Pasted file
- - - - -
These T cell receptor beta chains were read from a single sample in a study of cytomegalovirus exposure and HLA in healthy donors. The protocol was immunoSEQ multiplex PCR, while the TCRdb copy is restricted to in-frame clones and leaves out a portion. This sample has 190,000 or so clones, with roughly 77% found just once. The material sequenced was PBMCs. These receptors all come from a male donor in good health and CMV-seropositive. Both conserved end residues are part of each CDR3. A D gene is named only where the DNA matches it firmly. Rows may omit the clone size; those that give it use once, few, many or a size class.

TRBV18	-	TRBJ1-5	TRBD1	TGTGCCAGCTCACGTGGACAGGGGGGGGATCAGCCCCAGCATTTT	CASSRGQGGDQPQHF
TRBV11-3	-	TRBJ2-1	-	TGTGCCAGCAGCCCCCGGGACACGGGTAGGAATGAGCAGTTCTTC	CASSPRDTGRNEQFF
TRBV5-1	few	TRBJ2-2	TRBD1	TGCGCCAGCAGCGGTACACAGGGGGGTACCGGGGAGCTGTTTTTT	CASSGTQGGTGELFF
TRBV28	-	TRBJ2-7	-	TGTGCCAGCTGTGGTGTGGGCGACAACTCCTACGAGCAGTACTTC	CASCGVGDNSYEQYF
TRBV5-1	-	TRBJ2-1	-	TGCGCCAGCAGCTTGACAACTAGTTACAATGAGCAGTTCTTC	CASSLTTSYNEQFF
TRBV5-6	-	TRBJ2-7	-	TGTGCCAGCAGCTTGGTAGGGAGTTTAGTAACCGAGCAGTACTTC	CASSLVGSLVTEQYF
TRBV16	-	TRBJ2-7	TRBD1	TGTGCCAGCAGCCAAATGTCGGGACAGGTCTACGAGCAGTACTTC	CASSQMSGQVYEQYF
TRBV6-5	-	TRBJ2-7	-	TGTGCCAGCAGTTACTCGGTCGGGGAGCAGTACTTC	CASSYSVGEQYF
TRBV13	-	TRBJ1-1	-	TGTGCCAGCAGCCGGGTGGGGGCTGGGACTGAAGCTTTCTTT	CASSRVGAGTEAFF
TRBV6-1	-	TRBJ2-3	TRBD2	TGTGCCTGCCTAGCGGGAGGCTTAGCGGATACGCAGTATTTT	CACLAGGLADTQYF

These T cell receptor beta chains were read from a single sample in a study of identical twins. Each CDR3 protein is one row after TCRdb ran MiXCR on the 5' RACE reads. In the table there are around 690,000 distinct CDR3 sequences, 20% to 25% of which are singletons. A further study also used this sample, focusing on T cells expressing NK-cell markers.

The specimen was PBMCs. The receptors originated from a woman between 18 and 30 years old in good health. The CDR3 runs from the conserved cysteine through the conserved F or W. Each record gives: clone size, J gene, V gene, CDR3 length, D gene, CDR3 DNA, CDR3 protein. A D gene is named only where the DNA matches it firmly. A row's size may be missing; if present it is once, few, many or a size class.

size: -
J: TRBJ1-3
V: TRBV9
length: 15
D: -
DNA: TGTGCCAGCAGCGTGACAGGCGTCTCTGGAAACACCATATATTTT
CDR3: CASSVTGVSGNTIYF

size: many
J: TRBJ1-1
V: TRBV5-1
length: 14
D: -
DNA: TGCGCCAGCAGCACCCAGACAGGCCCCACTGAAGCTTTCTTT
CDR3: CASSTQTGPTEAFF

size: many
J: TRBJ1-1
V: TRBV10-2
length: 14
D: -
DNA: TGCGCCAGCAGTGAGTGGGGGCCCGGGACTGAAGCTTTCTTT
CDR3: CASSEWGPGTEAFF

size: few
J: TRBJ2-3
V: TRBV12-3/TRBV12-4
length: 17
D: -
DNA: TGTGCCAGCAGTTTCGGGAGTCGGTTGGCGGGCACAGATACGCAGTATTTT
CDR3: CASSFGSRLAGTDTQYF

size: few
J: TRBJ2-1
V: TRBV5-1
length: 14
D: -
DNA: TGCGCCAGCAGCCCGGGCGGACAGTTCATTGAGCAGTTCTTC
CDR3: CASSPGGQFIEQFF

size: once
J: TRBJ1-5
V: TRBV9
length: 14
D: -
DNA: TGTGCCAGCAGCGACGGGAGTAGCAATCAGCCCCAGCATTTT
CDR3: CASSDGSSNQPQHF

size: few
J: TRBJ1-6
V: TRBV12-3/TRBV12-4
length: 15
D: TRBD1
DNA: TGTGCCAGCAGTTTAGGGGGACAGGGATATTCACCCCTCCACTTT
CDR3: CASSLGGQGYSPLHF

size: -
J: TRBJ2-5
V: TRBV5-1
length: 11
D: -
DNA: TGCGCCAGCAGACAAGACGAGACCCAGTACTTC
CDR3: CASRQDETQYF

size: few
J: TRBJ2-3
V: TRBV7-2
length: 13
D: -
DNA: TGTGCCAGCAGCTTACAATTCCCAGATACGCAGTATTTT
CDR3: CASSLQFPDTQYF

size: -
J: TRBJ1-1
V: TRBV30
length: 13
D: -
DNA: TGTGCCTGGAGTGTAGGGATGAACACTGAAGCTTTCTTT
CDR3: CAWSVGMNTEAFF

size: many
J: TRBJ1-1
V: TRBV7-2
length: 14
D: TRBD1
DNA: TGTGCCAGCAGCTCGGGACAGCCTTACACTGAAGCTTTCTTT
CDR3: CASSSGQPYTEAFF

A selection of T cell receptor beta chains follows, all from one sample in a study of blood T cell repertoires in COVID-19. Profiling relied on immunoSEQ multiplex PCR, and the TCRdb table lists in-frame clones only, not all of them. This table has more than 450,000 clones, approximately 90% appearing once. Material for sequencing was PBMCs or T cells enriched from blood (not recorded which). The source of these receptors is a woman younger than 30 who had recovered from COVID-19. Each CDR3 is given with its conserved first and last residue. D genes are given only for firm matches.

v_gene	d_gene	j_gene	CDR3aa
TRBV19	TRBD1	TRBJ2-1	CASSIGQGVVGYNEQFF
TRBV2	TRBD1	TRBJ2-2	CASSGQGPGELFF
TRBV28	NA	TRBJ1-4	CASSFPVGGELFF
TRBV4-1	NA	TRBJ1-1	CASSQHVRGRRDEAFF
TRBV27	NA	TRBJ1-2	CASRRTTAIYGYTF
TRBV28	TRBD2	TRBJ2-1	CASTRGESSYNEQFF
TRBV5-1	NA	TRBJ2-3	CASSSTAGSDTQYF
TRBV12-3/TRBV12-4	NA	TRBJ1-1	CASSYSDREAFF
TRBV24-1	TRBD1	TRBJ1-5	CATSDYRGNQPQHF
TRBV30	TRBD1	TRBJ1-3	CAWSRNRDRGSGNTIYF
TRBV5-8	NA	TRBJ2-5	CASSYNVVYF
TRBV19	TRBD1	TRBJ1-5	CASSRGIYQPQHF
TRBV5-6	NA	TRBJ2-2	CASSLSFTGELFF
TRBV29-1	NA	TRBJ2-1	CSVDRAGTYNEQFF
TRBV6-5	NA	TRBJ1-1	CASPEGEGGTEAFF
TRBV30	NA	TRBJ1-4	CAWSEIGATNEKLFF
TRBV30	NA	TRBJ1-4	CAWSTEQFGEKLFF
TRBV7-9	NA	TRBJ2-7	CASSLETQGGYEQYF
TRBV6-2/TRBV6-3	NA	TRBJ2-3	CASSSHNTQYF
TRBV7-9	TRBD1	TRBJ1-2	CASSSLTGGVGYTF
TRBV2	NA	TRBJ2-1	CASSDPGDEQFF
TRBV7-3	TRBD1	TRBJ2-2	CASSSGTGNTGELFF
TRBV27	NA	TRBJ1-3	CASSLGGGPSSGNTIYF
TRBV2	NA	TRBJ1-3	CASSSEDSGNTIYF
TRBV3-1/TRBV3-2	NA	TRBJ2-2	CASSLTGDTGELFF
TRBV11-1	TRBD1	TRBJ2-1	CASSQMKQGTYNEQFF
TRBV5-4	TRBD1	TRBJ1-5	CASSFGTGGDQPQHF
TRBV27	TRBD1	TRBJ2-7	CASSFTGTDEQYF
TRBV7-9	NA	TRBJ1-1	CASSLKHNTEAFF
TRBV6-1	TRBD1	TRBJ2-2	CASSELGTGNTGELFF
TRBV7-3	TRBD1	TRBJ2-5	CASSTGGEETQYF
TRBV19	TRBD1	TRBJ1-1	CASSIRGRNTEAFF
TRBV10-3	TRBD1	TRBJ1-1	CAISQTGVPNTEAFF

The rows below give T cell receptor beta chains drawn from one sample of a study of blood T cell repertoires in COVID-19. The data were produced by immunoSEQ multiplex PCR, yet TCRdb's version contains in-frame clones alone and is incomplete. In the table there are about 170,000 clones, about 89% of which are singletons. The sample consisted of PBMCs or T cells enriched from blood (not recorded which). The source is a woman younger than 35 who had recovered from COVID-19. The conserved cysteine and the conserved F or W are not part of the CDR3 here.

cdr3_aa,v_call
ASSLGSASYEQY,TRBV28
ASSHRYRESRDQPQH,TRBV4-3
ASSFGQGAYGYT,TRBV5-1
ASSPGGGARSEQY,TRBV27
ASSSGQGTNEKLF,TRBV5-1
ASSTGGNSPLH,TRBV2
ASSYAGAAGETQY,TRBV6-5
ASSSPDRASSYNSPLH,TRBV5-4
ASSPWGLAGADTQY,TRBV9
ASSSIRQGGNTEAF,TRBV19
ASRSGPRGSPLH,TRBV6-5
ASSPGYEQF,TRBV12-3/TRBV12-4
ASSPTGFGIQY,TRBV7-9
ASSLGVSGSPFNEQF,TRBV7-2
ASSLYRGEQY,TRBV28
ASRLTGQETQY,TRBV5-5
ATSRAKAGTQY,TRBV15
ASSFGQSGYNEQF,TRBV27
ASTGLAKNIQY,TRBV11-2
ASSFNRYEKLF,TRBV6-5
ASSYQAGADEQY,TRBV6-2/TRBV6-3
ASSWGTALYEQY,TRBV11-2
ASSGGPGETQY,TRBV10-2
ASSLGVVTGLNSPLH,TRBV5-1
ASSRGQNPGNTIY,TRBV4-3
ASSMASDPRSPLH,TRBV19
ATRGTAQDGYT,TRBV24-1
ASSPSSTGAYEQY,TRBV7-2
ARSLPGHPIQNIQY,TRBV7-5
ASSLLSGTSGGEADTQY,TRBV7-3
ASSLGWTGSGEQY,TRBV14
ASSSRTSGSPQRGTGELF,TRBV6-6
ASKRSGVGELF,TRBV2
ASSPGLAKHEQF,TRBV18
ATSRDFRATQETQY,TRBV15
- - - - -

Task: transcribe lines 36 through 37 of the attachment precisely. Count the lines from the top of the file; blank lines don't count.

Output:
J: TRBJ2-3
V: TRBV12-3/TRBV12-4